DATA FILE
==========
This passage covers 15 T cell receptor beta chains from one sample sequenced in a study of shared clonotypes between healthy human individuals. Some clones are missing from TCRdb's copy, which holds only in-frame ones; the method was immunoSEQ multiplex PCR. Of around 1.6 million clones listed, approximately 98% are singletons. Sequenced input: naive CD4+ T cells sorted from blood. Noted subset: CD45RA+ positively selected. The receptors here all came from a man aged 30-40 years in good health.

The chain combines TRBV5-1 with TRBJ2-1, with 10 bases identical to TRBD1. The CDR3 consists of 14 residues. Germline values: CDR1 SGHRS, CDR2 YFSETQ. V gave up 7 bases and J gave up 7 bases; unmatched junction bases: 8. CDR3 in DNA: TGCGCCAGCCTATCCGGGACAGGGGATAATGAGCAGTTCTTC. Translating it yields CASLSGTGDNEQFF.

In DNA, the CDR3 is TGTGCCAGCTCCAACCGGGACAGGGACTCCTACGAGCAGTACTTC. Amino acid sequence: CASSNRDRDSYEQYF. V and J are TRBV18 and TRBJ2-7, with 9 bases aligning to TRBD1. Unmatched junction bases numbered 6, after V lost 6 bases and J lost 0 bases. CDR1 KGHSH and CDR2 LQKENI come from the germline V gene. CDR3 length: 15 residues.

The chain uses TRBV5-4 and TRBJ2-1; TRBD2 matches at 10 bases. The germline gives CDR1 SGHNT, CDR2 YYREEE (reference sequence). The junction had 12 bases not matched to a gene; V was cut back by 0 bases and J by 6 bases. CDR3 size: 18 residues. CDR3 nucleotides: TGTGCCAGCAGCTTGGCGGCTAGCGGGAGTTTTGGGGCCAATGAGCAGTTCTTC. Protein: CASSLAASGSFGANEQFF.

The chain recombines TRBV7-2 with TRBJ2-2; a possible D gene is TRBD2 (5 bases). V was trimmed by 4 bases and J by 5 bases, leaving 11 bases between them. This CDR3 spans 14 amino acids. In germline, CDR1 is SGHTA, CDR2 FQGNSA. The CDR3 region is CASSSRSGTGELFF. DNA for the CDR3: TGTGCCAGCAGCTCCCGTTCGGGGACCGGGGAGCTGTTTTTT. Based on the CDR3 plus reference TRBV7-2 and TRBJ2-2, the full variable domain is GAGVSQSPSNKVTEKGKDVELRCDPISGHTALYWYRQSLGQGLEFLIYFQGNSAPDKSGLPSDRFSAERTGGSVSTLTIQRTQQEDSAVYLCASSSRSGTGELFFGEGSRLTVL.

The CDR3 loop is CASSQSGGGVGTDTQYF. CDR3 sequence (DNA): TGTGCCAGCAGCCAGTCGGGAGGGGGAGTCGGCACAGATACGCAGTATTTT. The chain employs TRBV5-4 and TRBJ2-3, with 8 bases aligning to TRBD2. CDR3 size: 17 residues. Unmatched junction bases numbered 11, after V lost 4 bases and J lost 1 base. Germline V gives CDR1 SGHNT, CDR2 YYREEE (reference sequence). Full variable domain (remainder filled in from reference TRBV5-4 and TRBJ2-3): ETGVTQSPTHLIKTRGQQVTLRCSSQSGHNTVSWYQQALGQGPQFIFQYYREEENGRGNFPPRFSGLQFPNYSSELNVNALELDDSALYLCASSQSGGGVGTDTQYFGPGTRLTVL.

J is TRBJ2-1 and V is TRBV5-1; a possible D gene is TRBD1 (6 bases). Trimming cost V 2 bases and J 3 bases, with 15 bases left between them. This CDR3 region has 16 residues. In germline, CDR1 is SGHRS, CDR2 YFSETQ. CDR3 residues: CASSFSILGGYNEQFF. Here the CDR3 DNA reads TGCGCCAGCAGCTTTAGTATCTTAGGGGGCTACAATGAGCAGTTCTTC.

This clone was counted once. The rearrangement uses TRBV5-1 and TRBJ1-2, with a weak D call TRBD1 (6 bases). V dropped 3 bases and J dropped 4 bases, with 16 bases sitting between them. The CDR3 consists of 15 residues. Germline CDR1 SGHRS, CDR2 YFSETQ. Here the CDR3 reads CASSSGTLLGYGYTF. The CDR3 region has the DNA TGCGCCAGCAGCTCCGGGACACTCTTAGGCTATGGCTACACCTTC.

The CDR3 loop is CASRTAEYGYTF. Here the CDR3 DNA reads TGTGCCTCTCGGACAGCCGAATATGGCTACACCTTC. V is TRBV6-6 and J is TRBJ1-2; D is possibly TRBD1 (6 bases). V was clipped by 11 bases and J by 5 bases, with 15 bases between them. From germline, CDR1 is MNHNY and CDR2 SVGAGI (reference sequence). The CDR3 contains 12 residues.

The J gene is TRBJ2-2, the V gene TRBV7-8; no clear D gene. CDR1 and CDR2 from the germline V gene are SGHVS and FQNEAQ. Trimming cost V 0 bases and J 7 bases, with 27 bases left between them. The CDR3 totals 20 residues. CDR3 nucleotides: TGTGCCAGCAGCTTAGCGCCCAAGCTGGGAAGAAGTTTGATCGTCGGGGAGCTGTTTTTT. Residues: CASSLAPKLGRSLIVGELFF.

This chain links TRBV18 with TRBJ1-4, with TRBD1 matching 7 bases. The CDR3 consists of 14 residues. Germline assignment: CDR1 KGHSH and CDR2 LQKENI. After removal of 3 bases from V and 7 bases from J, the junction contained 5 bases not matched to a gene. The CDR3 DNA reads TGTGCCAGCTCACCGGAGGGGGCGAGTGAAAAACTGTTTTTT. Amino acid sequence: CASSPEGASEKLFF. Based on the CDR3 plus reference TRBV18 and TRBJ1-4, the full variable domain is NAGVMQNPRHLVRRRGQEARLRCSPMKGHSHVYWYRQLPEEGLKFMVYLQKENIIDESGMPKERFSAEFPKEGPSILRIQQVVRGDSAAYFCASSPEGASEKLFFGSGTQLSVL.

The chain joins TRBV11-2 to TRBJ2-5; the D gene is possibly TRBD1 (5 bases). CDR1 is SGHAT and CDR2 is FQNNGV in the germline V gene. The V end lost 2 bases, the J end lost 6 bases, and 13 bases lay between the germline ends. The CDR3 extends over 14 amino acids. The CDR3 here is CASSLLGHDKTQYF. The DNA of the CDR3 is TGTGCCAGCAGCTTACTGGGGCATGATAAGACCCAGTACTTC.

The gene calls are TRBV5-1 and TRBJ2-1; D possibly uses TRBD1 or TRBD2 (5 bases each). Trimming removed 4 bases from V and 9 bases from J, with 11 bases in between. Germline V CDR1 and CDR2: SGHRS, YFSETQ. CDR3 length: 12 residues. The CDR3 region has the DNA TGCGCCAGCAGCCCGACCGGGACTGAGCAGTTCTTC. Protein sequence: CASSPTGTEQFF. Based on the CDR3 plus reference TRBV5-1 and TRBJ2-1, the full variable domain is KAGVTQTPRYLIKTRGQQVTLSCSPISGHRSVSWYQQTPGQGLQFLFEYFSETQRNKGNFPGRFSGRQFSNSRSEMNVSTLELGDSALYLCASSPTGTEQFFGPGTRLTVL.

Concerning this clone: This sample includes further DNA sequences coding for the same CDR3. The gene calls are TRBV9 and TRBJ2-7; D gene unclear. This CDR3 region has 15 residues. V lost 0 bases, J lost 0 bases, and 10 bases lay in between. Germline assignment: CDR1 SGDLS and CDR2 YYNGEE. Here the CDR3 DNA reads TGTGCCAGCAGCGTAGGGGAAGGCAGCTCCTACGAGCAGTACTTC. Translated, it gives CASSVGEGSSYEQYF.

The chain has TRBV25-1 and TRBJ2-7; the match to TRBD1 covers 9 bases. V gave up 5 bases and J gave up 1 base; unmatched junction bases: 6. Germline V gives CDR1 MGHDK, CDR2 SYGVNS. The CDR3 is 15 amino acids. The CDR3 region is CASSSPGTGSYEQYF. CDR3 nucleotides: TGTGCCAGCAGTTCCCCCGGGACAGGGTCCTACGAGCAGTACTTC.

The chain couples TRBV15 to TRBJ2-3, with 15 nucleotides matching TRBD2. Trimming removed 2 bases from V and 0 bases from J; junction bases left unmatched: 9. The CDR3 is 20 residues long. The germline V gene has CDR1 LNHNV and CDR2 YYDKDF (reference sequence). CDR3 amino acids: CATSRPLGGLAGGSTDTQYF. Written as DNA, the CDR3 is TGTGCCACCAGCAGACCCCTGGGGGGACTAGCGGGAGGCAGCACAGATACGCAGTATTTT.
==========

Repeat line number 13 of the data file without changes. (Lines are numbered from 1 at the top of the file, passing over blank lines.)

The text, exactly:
The gene calls are TRBV5-1 and TRBJ2-1; D possibly uses TRBD1 or TRBD2 (5 bases each). Trimming removed 4 bases from V and 9 bases from J, with 11 bases in between. Germline V CDR1 and CDR2: SGHRS, YFSETQ. CDR3 length: 12 residues. The CDR3 region has the DNA TGCGCCAGCAGCCCGACCGGGACTGAGCAGTTCTTC. Protein sequence: CASSPTGTEQFF. Based on the CDR3 plus reference TRBV5-1 and TRBJ2-1, the full variable domain is KAGVTQTPRYLIKTRGQQVTLSCSPISGHRSVSWYQQTPGQGLQFLFEYFSETQRNKGNFPGRFSGRQFSNSRSEMNVSTLELGDSALYLCASSPTGTEQFFGPGTRLTVL.